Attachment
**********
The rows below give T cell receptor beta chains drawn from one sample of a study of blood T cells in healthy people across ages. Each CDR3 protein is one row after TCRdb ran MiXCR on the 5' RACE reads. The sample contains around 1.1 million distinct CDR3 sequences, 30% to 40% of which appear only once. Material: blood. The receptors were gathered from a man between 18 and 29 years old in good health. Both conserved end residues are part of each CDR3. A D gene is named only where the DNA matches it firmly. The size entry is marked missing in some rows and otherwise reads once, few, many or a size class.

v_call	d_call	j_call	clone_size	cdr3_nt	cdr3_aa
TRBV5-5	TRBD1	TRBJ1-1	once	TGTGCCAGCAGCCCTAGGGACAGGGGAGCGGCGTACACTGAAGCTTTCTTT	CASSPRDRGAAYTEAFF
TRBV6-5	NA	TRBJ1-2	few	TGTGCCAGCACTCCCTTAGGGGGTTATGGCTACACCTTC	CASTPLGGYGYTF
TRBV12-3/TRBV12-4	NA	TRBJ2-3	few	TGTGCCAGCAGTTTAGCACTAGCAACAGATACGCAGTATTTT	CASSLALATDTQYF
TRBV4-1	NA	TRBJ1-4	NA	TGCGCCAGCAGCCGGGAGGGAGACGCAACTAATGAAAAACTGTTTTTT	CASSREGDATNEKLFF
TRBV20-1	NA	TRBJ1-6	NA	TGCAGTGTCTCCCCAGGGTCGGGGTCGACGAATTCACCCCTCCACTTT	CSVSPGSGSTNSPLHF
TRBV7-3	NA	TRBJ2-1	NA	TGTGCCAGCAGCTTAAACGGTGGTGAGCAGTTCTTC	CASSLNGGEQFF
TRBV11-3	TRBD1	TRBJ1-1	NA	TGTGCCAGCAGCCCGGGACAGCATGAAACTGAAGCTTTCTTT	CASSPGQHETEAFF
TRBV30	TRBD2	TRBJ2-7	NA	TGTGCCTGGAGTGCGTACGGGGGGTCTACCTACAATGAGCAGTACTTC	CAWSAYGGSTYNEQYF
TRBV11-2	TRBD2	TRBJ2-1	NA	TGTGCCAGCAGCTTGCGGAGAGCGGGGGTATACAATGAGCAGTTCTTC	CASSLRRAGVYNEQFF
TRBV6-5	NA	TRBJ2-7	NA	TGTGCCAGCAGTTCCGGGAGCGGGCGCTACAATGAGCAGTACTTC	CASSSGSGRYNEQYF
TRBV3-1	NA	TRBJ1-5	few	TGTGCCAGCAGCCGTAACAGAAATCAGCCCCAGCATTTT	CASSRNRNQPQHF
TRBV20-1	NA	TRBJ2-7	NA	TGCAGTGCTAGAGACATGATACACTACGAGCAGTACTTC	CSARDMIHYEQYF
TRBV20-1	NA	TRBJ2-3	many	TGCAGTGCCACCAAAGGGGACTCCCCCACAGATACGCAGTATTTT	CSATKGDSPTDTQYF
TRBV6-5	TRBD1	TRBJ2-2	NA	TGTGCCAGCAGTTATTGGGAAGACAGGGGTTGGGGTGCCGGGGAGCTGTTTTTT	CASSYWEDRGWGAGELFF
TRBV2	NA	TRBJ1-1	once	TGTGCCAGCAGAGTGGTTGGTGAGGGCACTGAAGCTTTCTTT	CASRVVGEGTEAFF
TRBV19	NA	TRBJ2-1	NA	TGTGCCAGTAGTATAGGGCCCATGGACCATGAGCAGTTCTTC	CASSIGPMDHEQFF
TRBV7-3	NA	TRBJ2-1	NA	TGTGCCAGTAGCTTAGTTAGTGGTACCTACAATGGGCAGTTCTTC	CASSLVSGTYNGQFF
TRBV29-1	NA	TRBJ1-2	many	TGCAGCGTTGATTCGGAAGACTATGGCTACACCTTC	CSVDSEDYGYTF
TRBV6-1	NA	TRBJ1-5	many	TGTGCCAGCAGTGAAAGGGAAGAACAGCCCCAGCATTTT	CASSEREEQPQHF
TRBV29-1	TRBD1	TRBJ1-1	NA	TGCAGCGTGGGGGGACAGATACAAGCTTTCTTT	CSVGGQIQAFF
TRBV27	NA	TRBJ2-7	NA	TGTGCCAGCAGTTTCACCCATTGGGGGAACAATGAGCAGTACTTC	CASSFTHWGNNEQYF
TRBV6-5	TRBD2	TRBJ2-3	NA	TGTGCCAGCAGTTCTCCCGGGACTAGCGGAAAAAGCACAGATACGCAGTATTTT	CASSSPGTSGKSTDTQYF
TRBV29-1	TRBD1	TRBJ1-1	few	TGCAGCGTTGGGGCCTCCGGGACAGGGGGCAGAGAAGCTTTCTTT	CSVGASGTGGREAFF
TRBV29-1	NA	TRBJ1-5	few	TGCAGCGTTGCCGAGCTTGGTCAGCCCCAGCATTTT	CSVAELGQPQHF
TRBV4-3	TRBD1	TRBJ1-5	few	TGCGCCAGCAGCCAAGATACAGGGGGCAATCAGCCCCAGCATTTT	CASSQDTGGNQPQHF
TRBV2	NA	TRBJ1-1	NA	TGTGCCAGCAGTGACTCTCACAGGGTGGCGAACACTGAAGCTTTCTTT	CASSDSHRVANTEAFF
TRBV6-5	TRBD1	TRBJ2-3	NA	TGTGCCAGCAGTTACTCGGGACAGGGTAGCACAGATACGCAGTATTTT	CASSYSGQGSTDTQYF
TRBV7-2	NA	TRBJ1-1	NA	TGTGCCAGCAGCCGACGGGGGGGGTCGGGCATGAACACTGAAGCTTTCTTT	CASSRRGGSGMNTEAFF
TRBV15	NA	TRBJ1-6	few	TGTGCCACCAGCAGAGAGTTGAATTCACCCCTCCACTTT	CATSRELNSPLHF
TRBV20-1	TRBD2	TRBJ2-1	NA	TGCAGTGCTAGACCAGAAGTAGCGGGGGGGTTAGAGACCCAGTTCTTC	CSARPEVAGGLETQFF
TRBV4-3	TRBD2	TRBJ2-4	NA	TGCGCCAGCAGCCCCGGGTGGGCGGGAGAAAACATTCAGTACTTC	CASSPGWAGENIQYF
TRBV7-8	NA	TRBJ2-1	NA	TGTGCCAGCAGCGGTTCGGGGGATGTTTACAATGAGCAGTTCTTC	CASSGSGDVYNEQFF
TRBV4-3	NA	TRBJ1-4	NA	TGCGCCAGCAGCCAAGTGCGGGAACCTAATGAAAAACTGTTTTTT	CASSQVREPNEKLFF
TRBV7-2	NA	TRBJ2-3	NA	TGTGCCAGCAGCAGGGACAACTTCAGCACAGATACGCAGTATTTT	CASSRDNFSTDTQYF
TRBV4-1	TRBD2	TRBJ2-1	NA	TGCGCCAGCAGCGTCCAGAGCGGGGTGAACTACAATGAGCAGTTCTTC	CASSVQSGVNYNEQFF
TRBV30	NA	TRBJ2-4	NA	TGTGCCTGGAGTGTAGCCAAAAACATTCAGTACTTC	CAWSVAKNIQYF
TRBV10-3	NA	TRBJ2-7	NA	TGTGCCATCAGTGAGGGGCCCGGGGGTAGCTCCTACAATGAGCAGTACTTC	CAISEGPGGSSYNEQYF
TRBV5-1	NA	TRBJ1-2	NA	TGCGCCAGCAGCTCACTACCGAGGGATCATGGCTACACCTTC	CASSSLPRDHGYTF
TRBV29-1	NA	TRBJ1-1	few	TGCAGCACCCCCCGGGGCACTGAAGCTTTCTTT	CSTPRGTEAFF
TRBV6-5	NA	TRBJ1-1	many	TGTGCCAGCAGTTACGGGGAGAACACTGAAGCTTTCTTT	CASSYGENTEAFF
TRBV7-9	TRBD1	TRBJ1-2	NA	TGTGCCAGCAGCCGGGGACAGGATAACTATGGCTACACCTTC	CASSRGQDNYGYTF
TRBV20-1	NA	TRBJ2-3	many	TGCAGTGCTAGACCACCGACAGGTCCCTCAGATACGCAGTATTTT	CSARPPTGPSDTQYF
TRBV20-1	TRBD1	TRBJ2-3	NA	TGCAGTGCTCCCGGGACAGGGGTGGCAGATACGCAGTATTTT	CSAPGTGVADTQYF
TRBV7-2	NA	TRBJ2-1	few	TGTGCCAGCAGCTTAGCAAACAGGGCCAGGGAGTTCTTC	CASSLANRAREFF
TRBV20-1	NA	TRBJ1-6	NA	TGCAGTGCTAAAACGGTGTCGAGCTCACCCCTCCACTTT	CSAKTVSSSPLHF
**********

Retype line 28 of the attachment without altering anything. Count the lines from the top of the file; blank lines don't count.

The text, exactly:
TRBV2	NA	TRBJ1-1	NA	TGTGCCAGCAGTGACTCTCACAGGGTGGCGAACACTGAAGCTTTCTTT	CASSDSHRVANTEAFF